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Education is the road to success for Rakhaing boy

Twelve year old Toe Aung works very hard 15 hours a day serving customers, cleaning tables and washing dishes in his aunt’s restaurant in Min Bya Township, in northern Arakan State, western Burma...

Twelve year old Toe Aung works very hard 15 hours a day serving customers, cleaning tables and washing dishes in his aunt’s restaurant in Min Bya Township, in northern Arakan State, western Burma. Then, he washes the plants and glasses at closing time, 9 pm, before he eats dinner.

Toe Aung serving customers in his aunt’s restaurant.So, Toe Aung, looks forward to the weekends, as you can imagine.

But, instead of spending his time and energy playing like a 12 year old, he attends a private school on Saturday and Sunday afternoons, where he studies hard because he believes a good education is vital for his future success.

“My Father was an uneducated daily laborer, so our family was always very poor,” he said in a recent interview. “After he died, my mother was unable to care for us children because she too is uneducated.”

He said he believes studying hard now, will lift him and his family out of the grinding poverty they have always known.

His mother, Ma Nyunt Sein, has remarried, so his younger brother and sister live with her. But, he lives with his aunt, Ma Phyu Chay, to work to pay for his living expenses.

He doesn’t receive a salary, but a little tip money, which he uses to pay for school supplies, books and school clothes.

Like any 12 year old boy, he would like to use the money to buy many things. However, he focuses on his dreams.

Many students are very interested in studying at the many private tutoring classes and boarding schools in the area, rather than studying in the public schools, because they believe the teachers are motivated by the extra pay to teach better in the private school setting.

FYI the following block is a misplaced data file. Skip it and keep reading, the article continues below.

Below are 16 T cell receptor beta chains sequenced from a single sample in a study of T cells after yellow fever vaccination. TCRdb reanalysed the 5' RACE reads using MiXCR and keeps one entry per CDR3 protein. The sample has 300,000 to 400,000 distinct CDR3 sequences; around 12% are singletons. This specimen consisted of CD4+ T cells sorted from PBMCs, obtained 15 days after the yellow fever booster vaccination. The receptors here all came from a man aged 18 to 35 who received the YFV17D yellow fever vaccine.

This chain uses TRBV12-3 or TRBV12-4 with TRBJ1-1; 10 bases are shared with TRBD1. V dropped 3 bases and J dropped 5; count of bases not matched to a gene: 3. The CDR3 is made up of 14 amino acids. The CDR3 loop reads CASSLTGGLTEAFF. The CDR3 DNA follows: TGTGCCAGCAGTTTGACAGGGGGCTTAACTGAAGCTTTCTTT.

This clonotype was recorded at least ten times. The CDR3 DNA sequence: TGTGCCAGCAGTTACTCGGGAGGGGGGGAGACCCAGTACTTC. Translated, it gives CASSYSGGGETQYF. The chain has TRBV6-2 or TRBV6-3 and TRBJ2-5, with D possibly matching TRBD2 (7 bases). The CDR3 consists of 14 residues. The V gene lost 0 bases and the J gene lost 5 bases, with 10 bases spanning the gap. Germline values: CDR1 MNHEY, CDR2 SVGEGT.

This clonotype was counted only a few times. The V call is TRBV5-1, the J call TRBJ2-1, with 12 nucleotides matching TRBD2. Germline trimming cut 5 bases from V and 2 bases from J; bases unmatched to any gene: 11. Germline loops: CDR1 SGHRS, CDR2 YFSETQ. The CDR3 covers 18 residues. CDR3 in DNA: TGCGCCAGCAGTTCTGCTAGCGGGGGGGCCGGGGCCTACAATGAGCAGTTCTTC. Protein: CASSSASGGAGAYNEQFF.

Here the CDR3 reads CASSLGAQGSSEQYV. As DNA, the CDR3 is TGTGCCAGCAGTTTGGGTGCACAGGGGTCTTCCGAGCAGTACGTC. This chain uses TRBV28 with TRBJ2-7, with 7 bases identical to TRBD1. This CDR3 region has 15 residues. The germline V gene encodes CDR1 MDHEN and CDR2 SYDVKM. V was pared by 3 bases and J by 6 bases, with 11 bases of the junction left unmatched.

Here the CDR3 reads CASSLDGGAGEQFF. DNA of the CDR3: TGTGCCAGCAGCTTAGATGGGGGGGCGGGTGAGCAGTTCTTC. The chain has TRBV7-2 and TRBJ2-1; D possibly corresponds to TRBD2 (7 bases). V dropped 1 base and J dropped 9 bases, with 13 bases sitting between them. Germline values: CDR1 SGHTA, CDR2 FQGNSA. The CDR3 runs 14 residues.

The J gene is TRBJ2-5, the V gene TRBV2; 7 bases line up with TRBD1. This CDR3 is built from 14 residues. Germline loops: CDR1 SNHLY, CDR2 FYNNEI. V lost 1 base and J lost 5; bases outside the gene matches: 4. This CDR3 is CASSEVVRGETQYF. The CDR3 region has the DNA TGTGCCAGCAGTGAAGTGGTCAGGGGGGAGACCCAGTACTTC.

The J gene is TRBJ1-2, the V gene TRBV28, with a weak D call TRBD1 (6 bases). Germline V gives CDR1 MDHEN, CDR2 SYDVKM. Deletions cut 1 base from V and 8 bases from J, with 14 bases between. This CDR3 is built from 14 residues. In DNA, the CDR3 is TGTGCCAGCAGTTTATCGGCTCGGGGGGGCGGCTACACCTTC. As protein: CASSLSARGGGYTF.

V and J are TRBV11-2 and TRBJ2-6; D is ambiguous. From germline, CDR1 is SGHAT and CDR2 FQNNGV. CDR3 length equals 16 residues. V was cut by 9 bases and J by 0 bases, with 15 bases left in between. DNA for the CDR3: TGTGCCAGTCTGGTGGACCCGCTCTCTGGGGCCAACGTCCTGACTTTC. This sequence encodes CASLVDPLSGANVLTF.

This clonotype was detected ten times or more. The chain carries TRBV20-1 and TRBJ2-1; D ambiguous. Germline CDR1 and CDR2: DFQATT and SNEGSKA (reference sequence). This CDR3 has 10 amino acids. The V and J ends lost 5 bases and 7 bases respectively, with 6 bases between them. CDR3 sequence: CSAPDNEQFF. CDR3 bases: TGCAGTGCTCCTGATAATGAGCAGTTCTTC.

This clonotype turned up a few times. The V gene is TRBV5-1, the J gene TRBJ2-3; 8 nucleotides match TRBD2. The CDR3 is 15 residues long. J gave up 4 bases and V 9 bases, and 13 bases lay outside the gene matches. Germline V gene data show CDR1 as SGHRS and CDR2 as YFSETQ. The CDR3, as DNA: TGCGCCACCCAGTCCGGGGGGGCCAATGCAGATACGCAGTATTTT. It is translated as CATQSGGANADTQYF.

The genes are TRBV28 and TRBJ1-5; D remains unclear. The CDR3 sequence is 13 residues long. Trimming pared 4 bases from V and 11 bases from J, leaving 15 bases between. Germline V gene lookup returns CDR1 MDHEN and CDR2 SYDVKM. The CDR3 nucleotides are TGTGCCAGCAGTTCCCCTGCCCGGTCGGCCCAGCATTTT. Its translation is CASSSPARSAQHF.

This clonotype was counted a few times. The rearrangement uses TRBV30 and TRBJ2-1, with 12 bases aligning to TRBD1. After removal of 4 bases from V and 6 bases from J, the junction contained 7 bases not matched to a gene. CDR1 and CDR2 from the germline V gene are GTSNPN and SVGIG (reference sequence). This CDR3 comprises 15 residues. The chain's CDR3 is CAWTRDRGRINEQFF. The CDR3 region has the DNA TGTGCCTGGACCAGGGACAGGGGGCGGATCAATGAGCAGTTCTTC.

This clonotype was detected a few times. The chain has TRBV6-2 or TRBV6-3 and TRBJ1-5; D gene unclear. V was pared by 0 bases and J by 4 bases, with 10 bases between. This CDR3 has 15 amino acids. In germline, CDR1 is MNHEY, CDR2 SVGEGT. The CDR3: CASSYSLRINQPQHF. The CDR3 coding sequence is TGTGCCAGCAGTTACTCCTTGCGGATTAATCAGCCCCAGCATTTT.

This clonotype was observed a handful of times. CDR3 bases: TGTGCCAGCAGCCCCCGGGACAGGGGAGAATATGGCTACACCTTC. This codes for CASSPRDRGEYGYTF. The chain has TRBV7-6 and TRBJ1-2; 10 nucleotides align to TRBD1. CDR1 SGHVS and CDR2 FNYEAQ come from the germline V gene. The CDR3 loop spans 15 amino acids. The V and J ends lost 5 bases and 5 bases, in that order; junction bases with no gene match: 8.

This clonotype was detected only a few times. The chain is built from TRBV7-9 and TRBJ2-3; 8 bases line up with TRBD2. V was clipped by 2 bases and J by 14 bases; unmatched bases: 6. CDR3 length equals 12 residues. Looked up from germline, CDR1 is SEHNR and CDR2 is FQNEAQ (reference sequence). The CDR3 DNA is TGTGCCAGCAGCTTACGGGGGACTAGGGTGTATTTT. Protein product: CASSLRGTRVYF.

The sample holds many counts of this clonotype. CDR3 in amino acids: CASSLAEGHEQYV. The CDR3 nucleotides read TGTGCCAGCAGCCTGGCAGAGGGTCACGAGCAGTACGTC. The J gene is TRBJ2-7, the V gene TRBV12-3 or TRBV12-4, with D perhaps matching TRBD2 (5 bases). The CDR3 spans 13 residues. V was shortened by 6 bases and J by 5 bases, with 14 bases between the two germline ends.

The public school system in Burma has been criticized for not paying teachers well enough, so they often have to work as private tutors as well to support their families.

The weekend class attended by Toe AungHowever, these private schools are mostly out of reach of poor students because their families have to pay many fees for each child’s education.

For example, a middle school student has to pay 5,000 Kyat per year in school fees, plus the cost of drinking water, text books, as well as the cost of cleaning, and maintaining the school. Every student has to buy their text books from the home room teacher, who makes money from the sale.

Teachers collect 2,000-3,000 Kyat from each student to pay for security and school events.

Students also have to pay 1,500 Kyat for exam papers, or they can not write their exams.

One of Toe Aung’s friends was forced to leave school because her family cannot pay the school fees.

“My parents are daily laborers. So, they cannot afford to pay the school fees,” she said.

“I feel so ashamed.”

When Toe Aung finally finishes dinner after his long, hard day, he tries to do at least one hour of homework to prepare for the weekend classes. However, some nights he is just too tired.

But, Toe Aung is proud that he has passed all his school exams thus far.

“I want to win the prize for best student some day,” he said.

His aunt scolds him, saying, “You don’t have one handful of rice without your job, but all you think about is getting an education. You must focus on your job now.”

She shouts, “There are many educated people in Burma but there are no jobs for them.”

Toe Aung has heard his customers say, “Burmese people can’t get an education without money.”

But, he said imagines his mother’s face while he is cleaning up after his customers at night, and reminds himself, “I will be an educated and successful man one day.”